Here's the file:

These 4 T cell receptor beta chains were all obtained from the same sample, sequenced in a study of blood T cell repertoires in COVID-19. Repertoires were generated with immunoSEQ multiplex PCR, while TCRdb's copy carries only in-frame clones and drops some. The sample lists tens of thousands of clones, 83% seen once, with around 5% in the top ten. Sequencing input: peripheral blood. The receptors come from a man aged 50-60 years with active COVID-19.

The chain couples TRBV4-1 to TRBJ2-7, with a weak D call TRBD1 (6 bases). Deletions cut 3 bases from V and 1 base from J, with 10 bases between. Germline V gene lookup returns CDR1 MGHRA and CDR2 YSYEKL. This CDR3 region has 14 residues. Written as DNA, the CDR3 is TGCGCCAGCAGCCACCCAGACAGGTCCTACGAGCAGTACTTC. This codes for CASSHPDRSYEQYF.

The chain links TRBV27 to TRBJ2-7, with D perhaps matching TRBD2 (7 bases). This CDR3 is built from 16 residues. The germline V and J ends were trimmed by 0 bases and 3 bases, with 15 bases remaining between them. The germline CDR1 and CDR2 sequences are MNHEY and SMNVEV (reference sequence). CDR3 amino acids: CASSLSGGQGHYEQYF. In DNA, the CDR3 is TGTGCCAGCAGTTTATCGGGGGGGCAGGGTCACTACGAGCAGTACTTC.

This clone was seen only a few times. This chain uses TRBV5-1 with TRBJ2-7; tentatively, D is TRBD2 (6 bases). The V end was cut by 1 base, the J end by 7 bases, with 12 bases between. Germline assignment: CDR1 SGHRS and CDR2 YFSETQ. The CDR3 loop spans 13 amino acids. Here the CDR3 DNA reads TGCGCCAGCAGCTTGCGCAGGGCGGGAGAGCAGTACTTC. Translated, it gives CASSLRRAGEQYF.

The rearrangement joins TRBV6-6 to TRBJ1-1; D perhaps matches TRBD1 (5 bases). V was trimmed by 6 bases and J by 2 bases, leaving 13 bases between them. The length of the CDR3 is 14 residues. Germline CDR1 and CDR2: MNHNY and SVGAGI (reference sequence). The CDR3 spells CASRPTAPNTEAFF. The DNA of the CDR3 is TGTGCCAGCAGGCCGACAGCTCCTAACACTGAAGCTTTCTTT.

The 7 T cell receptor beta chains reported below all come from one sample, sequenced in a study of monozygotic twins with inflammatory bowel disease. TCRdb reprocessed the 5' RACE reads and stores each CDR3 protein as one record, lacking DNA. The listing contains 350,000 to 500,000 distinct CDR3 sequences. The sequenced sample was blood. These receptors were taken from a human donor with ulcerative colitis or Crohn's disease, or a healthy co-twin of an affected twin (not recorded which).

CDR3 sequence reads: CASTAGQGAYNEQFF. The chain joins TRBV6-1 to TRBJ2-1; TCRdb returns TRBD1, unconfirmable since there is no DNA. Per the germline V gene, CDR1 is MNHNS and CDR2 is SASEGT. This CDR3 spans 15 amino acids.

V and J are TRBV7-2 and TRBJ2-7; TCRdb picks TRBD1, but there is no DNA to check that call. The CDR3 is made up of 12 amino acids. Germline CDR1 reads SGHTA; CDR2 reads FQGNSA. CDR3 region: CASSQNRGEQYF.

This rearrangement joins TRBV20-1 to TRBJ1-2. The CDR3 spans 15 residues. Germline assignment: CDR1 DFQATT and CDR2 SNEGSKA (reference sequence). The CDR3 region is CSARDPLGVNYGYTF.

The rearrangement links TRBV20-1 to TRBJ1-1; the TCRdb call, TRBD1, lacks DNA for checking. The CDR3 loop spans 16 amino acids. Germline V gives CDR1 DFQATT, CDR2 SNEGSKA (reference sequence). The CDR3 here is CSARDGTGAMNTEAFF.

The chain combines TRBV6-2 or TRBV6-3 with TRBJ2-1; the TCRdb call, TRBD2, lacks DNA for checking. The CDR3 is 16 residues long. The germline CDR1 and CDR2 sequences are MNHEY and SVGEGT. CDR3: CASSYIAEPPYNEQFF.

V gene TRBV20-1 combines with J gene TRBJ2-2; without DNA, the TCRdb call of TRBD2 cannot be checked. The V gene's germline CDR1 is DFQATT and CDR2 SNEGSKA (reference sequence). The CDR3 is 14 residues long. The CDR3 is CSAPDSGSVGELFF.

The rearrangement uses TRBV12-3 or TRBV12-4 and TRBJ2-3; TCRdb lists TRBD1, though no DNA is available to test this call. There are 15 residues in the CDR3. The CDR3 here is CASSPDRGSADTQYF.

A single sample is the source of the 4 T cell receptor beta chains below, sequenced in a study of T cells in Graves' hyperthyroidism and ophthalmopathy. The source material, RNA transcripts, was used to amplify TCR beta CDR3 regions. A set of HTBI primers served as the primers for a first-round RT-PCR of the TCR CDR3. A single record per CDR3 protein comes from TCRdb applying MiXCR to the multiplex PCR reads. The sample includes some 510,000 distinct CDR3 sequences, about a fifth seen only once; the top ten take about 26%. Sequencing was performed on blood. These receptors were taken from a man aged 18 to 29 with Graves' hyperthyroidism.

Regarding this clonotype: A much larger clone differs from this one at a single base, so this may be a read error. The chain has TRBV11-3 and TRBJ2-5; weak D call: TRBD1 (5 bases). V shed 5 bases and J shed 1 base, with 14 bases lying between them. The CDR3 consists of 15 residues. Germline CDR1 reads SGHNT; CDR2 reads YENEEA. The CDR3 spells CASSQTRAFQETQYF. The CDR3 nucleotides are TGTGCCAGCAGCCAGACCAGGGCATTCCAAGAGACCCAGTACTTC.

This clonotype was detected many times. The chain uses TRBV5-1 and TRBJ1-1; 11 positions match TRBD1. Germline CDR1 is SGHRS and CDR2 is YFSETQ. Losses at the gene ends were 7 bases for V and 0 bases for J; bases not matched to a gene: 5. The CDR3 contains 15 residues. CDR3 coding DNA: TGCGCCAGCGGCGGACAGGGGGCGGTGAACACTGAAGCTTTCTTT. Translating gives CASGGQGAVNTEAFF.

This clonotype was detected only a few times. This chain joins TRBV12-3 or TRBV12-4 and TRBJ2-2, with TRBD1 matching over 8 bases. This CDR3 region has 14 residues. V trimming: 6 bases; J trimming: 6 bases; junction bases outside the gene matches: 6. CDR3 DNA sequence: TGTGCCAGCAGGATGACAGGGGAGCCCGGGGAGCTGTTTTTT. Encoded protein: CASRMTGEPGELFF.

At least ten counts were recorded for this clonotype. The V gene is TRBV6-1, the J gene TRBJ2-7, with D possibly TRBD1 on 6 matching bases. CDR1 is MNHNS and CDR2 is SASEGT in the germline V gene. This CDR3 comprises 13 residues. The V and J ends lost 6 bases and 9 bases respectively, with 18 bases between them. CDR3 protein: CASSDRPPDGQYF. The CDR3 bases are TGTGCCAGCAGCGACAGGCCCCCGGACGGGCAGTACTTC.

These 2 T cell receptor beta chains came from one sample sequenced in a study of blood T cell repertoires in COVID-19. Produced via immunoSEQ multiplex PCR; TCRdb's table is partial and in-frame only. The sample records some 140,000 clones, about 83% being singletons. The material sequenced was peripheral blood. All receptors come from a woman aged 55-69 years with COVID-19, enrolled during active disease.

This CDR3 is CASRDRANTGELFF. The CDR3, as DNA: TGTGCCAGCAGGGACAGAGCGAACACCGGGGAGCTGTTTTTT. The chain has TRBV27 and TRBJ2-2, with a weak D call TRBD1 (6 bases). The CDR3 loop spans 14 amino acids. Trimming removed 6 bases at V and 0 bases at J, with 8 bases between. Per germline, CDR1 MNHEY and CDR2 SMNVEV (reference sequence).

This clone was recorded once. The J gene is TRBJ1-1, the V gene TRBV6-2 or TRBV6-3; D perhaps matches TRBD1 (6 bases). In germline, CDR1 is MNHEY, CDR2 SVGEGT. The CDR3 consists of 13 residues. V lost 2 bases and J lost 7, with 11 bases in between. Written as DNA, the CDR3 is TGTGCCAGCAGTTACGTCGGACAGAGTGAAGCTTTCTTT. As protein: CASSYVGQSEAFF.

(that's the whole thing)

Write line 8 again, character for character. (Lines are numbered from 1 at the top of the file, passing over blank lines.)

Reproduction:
V and J are TRBV7-2 and TRBJ2-7; TCRdb picks TRBD1, but there is no DNA to check that call. The CDR3 is made up of 12 amino acids. Germline CDR1 reads SGHTA; CDR2 reads FQGNSA. CDR3 region: CASSQNRGEQYF.